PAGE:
– Mr J

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Phonics Terms Poster

What are Phonemes?
What is the difference between Phoneme Awareness and Phonological Awareness?

If you are coming across terms like these, they can be quite confusing and foreign. I decided to put together a poster laying out the basic Phonic’s jargon.
If you are a parent encountering these sayings for the first time, or an educator refreshing your knowledge. I hope this poster can be useful.
Below is the text used in the Poster:

The smallest unit of sound in oral language.

Phonemic awareness
The ability to manipulate individual phonemes to form spoken words.

The relationship between graphemes (units of written language; letters) and phonemes (smallest units of oral language; sounds) in reading and writing.

Phonics instruction
Instruction in the relationship between letters and sounds and applying the knowledge to reading and spelling.

Phonological awareness
The ability to detect and manipulate larger units of sound structures, such as syllables and rhyme.

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How to make a Paper Helicopter

Difficulty: Easy
Time: 10 mins
Skills Learnt:
– Fine Motor skills and coordination (cutting and folding)
– Physics (motion and flight)
– Active Play

Paper Helicopter is a quick and fun craft activity. 
One A4 page creates 6 Paper Helicopters.

Equipment needed:
A4 printed copy
– Scissors
– Colour pens or pencils 
– 6 Paper clips

Building Steps 1-7

Step 2
Cut out one section ( Colouring now is best )

Step 3
Cut lines (NOT dotted)

Step 4
Fold on dotted lines

Step 5
Fold lower flaps in

Step 6
Add paper clip at the base

Step 7
Fly and Spin away!

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New Experience – Outdoor Mission

Time to take class outside into the real world!

Do you remember those field trips/excursions at school? You felt a tangible sense of excitement and had joyful jitters. You got to escape out of the classroom confines and finally touch the real world..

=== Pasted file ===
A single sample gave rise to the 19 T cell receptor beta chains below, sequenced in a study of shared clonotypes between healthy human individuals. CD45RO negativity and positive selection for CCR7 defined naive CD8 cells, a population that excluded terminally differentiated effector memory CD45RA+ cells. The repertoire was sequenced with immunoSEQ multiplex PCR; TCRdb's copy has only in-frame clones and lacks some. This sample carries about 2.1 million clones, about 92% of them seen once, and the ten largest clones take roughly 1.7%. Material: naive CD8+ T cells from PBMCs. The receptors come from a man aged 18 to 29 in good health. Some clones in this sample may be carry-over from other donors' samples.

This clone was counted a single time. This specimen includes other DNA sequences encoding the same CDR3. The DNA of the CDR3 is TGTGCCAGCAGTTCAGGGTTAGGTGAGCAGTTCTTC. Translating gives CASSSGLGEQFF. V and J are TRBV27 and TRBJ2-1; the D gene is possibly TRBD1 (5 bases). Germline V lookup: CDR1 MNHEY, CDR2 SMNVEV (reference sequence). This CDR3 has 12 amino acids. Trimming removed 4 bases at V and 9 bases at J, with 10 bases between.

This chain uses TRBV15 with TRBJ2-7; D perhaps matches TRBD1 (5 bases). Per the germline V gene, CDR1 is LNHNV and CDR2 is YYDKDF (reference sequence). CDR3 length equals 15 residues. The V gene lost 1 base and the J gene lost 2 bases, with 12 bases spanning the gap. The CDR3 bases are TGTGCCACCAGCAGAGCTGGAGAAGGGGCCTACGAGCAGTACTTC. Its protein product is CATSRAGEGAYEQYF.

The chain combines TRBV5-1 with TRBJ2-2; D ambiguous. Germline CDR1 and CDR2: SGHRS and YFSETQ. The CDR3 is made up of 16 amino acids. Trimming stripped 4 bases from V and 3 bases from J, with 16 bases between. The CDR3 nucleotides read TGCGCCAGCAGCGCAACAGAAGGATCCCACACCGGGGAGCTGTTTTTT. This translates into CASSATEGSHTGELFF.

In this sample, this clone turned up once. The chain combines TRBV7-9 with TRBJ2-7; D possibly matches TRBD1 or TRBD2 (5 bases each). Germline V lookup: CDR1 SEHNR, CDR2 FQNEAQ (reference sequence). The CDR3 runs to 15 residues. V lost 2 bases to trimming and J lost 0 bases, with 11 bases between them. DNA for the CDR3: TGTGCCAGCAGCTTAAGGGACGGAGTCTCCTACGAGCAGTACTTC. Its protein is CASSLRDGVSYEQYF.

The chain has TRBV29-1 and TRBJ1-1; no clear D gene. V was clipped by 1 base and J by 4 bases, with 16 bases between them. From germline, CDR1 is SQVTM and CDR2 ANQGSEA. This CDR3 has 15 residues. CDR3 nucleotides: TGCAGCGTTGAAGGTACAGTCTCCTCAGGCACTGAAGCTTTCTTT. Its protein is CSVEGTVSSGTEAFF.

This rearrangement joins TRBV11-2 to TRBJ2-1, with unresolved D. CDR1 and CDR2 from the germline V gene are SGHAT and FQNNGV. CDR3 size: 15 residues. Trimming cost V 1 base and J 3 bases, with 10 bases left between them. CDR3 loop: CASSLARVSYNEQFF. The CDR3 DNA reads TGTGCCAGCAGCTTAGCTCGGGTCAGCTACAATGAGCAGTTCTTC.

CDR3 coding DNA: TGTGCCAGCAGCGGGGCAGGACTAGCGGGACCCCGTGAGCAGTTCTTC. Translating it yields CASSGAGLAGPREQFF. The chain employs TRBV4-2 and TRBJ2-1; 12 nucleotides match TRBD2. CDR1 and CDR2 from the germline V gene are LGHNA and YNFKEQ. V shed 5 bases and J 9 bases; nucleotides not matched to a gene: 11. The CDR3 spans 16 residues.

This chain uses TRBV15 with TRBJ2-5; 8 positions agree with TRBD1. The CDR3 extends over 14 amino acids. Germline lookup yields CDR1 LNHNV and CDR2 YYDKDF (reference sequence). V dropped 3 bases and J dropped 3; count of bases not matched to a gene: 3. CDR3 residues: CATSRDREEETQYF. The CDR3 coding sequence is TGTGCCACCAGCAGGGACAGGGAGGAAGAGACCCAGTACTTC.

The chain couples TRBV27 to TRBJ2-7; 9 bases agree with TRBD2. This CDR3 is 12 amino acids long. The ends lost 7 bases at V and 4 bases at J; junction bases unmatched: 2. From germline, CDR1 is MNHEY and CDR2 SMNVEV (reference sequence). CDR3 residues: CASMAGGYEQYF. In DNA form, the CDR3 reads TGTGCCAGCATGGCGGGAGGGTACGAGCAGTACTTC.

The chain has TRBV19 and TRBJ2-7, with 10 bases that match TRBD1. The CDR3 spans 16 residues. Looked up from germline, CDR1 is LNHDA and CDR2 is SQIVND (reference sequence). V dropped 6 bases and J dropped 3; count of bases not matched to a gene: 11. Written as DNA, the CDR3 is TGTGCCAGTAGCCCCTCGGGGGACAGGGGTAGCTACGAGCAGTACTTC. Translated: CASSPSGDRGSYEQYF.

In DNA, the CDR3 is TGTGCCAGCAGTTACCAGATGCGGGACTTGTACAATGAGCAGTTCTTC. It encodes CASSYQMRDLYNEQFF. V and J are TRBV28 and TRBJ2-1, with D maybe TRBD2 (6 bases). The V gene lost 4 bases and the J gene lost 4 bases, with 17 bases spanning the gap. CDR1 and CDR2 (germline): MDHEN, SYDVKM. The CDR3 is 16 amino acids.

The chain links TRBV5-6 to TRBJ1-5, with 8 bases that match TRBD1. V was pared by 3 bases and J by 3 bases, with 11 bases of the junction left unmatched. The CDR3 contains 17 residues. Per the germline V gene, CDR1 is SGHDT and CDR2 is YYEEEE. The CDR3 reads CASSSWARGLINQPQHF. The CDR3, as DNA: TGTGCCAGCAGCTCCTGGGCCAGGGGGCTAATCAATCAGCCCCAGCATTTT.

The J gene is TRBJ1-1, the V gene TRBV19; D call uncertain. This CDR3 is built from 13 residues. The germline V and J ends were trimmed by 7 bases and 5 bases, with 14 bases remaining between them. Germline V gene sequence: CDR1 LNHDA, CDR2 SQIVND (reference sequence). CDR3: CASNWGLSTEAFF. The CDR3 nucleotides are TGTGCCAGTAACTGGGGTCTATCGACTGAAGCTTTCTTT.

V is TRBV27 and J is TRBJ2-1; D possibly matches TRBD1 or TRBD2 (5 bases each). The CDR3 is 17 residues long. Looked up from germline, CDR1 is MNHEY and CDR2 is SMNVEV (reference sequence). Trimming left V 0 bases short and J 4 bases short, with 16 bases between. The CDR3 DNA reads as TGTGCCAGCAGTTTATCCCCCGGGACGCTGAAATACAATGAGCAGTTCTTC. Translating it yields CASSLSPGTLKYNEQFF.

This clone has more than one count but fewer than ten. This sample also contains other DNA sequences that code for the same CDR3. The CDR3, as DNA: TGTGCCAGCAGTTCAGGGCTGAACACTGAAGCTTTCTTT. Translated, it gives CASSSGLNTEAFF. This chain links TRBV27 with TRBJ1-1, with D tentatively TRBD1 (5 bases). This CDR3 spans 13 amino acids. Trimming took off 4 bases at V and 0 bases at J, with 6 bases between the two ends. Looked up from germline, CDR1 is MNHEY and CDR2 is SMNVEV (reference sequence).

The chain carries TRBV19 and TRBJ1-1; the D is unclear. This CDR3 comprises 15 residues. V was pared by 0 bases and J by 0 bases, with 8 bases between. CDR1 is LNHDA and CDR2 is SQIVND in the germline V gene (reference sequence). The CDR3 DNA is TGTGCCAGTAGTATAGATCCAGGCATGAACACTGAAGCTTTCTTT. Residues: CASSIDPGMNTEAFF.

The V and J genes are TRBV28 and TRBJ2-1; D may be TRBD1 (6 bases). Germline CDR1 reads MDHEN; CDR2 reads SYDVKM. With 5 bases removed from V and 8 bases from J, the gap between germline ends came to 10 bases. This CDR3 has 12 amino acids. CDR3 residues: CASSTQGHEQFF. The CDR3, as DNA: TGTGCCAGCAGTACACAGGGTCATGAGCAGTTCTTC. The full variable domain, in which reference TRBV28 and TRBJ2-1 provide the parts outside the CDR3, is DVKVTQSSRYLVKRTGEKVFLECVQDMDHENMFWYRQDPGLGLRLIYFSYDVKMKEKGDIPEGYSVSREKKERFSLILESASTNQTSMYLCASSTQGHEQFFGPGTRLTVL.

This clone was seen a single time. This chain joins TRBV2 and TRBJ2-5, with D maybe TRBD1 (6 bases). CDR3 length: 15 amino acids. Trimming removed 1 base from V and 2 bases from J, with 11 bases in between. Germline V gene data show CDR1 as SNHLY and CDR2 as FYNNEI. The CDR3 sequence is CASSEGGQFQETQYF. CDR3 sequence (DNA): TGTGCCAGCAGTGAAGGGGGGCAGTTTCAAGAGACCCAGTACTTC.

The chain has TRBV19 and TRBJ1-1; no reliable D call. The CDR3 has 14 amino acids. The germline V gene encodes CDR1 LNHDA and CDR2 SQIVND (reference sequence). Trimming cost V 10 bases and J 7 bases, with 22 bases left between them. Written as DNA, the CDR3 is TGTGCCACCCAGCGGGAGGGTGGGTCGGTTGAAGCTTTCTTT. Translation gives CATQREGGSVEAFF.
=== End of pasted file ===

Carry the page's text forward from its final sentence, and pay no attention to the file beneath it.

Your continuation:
I do.

I remember them all. They were the sunshine days among the clouds. Why did they stand out so much from my other days at school? One of the reasons is this.


A major source of fuel for a child’s learning is curiosity.

From the Science Daily, I sourced information around how Curiosity directly effects the learning experience and retention of memory.

“…the team discovered that when curiosity motivated learning, there was increased activity in the hippocampus, a brain region that is important for forming new memories, as well as increased interactions between the hippocampus and the reward circuit. “So curiosity recruits the reward system, and interactions between the reward system and the hippocampus seem to put the brain in a state in which you are more likely to learn and retain information, even if that information is not of particular interest or importance,” explains principal investigator Dr. Charan Ranganath, also of UC Davis.”

Matthias J. Gruber, Bernard D. Gelman, Charan Ranganath. 
States of Curiosity Modulate Hippocampus-Dependent Learning via the Dopaminergic CircuitNeuron, 2014 DOI: 10.1016/j.neuron.2014.08.060

Alot of traditional learning environments are almost void of curiosity. A child is told to sit down, follow, listen, stay still, and obey. After awhile the child slips into a dulled down state or forces back with “poor behaviour.” Their engagement level becomes low and they become uninterested. They shut off their (metaphorical) gates for learning, and you are left trying to cram information through the edges..

For me personally, I hated being stuck in a classroom all day. My curiosity was bursting to learn about the real world. To have a chance to experience it up close, not just in books or songs.